A panel of Republican judges quickly reinstated Wisconsin’s voter identification law on Friday night, just hours after hearing arguments in the case.

A three-judge panel of the 7th Circuit Court of Appeals in Chicago stayed a lower court judge’s order blocking implementation of the law, which requires voters show a government-issued ID with a photo. It hasn’t been implemented since the 2012 primaries because of legal challenges.

“Having read the briefs and heard oral argument, this court now stays the injunction issued by the district court. The State of Wisconsin may, if it wishes (and if it is appropriate under rules of state law), enforce the photo ID requirement in this November’s elections,” the appeals court wrote in a order issued Friday afternoon. “The district court held the state law invalid, and enjoined its implementation, even though it is materially identical to Indiana’s photo ID statute, which the Supreme Court held valid in Crawford v. Marion County Election Board” in 2008.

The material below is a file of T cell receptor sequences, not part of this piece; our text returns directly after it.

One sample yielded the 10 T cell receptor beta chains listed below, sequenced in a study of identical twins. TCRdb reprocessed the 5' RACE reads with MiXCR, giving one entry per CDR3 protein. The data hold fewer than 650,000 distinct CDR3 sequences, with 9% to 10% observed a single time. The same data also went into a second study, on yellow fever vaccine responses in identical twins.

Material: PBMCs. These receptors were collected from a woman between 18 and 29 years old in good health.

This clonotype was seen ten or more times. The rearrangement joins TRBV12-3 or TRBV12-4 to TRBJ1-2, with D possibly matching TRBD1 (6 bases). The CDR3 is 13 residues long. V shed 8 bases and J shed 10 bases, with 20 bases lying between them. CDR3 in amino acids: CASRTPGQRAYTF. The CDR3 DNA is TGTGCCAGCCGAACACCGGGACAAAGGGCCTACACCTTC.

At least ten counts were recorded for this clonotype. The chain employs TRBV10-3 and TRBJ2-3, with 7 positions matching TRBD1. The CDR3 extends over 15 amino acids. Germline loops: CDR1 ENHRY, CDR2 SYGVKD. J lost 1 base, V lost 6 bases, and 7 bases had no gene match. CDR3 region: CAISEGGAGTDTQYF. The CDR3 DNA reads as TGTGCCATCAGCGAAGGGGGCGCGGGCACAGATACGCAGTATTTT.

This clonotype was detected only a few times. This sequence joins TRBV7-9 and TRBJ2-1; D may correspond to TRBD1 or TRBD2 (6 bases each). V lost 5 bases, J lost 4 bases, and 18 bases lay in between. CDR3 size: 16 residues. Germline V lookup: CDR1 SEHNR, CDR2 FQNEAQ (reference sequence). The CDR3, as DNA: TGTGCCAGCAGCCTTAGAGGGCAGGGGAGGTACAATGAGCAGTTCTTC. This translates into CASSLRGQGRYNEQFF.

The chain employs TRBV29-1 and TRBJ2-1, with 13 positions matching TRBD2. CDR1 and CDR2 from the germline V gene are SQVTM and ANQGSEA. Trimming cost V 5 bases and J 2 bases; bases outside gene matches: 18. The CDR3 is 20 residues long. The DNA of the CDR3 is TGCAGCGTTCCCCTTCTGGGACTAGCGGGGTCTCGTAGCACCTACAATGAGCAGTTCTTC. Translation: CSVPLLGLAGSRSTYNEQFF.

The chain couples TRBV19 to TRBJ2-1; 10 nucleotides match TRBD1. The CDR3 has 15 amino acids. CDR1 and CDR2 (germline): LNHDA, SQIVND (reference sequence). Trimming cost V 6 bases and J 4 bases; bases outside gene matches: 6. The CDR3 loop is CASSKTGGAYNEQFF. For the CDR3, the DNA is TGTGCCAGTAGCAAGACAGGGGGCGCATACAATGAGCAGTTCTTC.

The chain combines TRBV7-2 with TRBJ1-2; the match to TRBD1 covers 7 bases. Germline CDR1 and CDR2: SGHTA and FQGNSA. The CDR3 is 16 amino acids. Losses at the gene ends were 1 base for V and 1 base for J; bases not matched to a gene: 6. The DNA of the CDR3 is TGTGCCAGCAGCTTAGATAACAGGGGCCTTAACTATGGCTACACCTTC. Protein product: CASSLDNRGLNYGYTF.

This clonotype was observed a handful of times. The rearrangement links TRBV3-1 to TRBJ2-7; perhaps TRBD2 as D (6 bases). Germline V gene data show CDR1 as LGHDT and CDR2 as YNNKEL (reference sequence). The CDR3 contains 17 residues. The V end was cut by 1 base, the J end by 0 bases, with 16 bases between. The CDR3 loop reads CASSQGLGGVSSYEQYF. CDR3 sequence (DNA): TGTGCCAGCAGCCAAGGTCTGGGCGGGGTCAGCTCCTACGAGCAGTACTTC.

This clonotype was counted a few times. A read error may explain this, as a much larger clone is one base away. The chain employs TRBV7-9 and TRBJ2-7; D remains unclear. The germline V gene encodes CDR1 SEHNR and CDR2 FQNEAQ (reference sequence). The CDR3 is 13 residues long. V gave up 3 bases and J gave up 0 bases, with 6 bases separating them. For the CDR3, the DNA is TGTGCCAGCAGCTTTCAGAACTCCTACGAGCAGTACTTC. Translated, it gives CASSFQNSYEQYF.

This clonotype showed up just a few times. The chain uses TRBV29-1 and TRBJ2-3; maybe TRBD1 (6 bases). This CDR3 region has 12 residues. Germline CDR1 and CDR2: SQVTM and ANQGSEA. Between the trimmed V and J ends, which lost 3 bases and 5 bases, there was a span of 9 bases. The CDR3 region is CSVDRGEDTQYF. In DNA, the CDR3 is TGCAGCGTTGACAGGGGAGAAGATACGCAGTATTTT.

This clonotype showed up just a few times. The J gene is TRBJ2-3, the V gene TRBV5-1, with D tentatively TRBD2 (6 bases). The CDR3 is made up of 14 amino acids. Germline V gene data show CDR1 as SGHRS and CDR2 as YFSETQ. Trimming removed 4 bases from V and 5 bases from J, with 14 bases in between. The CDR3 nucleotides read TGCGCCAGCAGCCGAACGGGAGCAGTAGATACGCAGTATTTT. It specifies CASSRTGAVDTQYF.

Wisconsin officials now plan to implement the law for the midterms.

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